Monserrate to run for city council despite sketchy past

Hiram Monserrate announced his city council run against Julissa Ferreras-Copeland
Photos by Christina Santucci and Michael Shain
By Gina Martinez

Hiram Monserrate plans to return to city politics.

The disgraced former councilman and state senator plans to run for City Council against Julissa Ferreras Copeland (D-East Elmhurst) in the fall election. This is not Monserrrate’s first attempt to return to politics. In 2016, he ran and lost his bid for Democratic district leader in Elmhurst and Corona.

Monserrate was expelled from the state Senate in 2010 after he was convicted of assaulting his girlfriend, Karla Giraldo.

In 2008, Monserrate slashed Giraldo’s face with glass, then pulled her down the stairs and hallway of his Jackson Heights apartment building. Giraldo later claimed the slashing was an accident, but Monserrate received a misdemeanor assault conviction for pulling her by her hair, which was caught by a security camera.

Later, in 2012, Monserrate was sentenced to 24 months in prison for mail fraud. He had used City Council funds through a Corona nonprofit to fund his failed 2006 state Senate campaign.

Despite his controversial past, he is still technically allowed to run for office. According to the New York City Board of Elections, once a convicted felon has served his or her time and owes nothing to the city or state, they are free to run for public office.

Monserrate is focused on the issues and has made the $3 billion Willets Point redevelopment plan his main platform.

“My campaign for City Council is all about putting the needs of our community first and representing working families that live in the 21st Council District and not the special interests or the super wealthy 1 percent,” he said in a statement. “The greatest crime perpetuated on the people of Queens County is manifesting itself right before our eyes with the support of our present failed leadership. Forty acres of parkland from Flushing Meadows Corona Park and up to 64 acres of taxpayer property handed over for a total of $1 to billionaire developers. Our community is on the precipice of being sold out to developers. This type of corporate welfare has no place in our city.”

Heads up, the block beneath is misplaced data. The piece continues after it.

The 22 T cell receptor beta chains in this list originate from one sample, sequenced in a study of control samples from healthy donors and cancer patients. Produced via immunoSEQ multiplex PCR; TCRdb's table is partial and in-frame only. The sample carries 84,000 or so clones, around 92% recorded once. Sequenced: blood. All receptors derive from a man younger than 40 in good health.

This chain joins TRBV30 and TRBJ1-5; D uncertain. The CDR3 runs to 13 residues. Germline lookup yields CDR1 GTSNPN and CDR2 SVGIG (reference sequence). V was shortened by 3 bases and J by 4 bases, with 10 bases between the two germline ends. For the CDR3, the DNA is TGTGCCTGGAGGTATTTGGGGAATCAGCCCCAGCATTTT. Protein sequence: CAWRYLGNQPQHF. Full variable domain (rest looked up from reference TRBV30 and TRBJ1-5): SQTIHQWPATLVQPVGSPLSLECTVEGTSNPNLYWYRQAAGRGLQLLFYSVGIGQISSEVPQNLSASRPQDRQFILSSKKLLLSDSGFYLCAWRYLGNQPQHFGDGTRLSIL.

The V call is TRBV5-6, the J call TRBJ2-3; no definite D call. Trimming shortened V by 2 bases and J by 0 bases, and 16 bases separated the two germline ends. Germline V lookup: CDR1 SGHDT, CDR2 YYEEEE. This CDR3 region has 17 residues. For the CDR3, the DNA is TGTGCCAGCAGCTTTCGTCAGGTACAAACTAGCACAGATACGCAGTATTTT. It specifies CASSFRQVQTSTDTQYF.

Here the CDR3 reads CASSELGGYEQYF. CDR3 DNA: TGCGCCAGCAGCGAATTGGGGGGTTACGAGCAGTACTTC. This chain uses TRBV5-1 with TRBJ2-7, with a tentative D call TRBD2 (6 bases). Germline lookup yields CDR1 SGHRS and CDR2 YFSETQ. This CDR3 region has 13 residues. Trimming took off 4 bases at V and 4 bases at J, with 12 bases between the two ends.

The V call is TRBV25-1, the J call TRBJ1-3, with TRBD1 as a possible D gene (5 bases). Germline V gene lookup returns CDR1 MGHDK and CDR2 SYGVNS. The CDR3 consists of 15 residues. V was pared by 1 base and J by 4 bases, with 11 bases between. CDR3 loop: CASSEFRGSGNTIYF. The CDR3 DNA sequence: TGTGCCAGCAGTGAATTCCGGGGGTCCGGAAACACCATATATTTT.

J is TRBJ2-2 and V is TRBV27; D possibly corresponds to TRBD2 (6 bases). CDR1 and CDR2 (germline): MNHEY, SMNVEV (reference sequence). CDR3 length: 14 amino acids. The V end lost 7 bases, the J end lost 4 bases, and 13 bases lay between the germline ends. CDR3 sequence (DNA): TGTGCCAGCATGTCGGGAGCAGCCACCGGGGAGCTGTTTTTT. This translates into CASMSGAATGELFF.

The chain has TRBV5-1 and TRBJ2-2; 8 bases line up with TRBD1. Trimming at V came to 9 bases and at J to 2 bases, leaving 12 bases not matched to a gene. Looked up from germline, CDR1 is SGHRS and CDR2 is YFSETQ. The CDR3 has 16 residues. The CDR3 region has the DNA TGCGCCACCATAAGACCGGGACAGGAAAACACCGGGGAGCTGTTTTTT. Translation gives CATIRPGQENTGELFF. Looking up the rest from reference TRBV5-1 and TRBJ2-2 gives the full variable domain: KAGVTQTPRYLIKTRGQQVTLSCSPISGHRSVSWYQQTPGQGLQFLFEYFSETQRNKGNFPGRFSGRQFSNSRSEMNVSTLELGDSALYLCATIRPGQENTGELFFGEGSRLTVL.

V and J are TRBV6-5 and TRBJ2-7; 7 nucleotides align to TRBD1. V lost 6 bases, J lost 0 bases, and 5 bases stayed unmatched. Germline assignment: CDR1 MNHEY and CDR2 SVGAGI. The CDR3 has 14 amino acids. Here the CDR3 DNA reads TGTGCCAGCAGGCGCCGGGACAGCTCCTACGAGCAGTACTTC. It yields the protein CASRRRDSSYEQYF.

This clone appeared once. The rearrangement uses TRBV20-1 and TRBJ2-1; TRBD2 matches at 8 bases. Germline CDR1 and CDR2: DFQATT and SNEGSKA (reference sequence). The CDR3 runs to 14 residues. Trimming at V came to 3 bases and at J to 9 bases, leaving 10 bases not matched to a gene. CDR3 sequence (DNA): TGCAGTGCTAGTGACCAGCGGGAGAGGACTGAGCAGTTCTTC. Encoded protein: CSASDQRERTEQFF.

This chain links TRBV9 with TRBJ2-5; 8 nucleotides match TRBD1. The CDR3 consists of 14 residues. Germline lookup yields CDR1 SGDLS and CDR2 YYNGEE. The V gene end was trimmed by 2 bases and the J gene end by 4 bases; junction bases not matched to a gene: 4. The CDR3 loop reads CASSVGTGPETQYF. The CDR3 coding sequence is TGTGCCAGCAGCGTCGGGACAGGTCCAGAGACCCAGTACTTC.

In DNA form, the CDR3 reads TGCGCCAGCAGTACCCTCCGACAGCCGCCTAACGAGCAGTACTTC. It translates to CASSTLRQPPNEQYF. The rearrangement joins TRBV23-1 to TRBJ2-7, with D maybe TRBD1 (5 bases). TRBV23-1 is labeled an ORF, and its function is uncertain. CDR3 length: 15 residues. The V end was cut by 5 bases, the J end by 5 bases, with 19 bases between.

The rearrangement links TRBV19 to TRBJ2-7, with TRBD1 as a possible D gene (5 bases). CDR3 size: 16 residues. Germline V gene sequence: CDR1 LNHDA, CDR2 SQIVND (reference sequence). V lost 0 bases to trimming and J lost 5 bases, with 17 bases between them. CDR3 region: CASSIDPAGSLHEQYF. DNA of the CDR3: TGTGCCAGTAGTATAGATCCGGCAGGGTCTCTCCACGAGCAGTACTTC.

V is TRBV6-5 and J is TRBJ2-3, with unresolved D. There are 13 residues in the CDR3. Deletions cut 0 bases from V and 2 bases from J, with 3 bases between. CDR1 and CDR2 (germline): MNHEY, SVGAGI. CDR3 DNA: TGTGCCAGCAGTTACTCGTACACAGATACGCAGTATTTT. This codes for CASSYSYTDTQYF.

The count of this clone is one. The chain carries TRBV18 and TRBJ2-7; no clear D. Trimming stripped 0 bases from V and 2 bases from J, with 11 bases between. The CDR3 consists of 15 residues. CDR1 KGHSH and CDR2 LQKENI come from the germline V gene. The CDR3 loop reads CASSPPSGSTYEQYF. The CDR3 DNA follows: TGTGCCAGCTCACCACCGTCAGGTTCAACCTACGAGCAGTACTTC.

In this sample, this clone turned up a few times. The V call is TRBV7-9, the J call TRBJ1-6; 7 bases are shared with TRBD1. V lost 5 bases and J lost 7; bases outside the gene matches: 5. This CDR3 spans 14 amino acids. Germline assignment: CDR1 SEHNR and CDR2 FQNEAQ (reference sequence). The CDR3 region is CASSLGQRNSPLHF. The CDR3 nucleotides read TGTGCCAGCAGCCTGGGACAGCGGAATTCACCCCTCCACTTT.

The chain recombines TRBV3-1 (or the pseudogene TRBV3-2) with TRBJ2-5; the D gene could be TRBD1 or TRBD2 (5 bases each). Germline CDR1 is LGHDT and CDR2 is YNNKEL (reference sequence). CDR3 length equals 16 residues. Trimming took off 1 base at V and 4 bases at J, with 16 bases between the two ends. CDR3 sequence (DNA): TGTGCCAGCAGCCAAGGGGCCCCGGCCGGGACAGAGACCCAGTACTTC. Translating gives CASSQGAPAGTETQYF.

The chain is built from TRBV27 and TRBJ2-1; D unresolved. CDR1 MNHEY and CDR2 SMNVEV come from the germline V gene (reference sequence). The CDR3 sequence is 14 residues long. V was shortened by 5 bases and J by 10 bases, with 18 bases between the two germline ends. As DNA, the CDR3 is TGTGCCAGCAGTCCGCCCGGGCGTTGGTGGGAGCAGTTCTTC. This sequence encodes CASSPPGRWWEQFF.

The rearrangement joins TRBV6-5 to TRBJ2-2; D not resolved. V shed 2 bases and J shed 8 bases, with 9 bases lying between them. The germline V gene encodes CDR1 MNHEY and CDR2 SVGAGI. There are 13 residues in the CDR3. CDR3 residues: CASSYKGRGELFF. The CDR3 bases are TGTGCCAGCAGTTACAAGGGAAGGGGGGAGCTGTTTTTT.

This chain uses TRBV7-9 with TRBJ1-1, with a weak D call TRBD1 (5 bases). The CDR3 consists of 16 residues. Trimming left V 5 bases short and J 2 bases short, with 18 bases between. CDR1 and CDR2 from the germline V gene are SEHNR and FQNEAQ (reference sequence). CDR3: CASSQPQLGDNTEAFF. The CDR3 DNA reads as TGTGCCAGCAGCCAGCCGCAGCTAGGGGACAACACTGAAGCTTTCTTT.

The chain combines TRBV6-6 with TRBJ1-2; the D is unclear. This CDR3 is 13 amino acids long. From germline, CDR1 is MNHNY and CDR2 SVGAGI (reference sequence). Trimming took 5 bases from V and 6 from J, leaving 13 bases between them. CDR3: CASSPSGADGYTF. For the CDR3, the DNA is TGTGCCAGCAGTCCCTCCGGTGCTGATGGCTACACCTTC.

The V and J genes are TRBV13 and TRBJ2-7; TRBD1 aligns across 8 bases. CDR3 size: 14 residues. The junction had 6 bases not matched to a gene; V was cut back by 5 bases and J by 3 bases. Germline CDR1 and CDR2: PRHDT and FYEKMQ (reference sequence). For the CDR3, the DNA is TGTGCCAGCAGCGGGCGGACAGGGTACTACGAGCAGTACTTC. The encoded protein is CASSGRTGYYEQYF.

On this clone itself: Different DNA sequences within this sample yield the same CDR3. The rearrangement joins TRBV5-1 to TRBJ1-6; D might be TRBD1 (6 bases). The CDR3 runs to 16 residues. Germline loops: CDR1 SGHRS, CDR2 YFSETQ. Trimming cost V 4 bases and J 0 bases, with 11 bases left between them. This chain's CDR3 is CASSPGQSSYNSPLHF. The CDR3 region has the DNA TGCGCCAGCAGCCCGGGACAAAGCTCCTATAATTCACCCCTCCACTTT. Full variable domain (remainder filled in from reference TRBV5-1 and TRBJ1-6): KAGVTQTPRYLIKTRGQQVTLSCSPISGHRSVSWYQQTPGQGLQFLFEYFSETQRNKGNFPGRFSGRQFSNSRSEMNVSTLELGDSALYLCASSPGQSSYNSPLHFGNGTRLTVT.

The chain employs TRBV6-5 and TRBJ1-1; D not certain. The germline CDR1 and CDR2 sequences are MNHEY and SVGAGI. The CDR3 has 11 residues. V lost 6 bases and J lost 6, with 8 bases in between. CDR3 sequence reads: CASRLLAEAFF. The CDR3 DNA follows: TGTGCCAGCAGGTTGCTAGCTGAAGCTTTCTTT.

Monserrate has made his return to the political spotlight in protest of the Willets Point mega-mall project, which would use parkland for commercial development. He has teamed up with the East Elmhurst Alliance at several news conferences in recent months, urging Mayor Bill de Blasio to support the original plans for the land he championed as a councilman in 2008. According to Monserrate, the original mixed use plan included 5,500 units of housing, 35 percent of which was to be permanent affordable housing; an 850-seat public school; and a project-labor agreement that ensured that workers in retail shops would be unionized.

“I am ready to make amends and give back to the community that has supported me for so long,” Monserrate said. “I am prepared to be the fighter that will bring affordable housing, jobs, more schools and protect our public parkland.”

Ferreras-Copeland said she had no comment at press time.

Reach Gina Martinez by e-mail at gmartinez@cnglocal.com or by phone at (718) 260–4566.

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